Vulcan was a fire god entitled to a special priest, the flamen Volcanalis. The god's origins are in doubt. Although many Roman gods were originally Etruscan, Vulcan was not: the Etruscans had another fire-god, Sethlans. Nor were Vulcan's origins Greek, although eventually Vulcan was equated with the Greek god Hephaestus.
Vulcan's temple had to be located outside of a city because of its potential for destruction. Ceremonies for Vulcan may have included driving animals into fire and there fishing games.
Source: H.H. Scullard Festivals and Ceremonies of the Roman Republic
In Mommsen's chapter on Roman Religion, he describes the cycles of holidays for types of gods. Here is the section on the Volcanalia:
Handicraft and art, on the other hand, are represented in this cycle of the gods only by the god of fire and of smith's work, Vulcanus, to whom besides the day named after him (Volcanalia, August 23) the second festival of the consecration of trumpets was dedicated (tubilustrium, May 23), and eventually also by the festival of Carmentis (Carmentalia January 11, 15), who probably was adored originally as the goddess of spells and of song and only inferentially as protectress of births.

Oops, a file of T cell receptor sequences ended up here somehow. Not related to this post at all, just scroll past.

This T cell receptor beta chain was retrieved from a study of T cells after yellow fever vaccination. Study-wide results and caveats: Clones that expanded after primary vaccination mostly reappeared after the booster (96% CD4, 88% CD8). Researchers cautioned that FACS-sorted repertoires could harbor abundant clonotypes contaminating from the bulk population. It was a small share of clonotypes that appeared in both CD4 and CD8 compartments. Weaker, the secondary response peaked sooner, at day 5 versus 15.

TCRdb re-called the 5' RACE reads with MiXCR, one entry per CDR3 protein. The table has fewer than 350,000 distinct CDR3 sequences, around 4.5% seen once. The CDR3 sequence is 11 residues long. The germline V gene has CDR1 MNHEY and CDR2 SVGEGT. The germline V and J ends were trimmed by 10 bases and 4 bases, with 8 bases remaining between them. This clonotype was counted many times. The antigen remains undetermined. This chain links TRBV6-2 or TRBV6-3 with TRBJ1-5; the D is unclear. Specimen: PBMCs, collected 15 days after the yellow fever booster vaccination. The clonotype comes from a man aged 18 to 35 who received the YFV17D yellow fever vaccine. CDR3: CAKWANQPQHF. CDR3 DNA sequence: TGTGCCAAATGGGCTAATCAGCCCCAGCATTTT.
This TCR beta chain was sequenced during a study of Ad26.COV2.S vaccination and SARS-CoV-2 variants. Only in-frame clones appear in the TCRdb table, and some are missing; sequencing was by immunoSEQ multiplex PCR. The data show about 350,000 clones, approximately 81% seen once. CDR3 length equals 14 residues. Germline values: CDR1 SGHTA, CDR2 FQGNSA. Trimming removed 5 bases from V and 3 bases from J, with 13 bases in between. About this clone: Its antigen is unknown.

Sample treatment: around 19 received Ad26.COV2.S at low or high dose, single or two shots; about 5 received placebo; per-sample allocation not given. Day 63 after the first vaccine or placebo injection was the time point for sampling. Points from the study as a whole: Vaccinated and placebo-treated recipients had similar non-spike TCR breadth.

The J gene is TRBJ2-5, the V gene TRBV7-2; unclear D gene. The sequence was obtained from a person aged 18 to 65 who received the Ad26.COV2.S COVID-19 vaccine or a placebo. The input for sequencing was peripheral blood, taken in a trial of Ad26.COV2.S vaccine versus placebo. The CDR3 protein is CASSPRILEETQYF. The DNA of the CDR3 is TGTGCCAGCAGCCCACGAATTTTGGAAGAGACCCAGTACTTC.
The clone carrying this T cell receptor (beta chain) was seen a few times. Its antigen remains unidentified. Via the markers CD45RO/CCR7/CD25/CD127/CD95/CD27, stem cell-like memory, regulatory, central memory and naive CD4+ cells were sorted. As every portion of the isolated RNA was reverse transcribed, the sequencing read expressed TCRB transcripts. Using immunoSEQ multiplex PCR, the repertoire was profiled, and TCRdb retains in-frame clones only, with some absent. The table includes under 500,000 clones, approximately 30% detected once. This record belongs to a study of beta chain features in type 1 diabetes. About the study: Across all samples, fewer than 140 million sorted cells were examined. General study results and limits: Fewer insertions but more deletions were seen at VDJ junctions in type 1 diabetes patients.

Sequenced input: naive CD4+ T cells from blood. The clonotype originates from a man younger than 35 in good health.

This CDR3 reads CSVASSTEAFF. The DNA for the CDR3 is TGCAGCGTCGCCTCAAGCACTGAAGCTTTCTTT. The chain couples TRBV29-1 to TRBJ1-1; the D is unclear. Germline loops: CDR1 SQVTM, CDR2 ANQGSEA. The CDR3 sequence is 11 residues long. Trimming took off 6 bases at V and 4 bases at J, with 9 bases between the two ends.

Mommsen Book 1 Chapter 12
Tip on identifying pictures of Hephaestus/Vulcan: look for the raised, lame foot.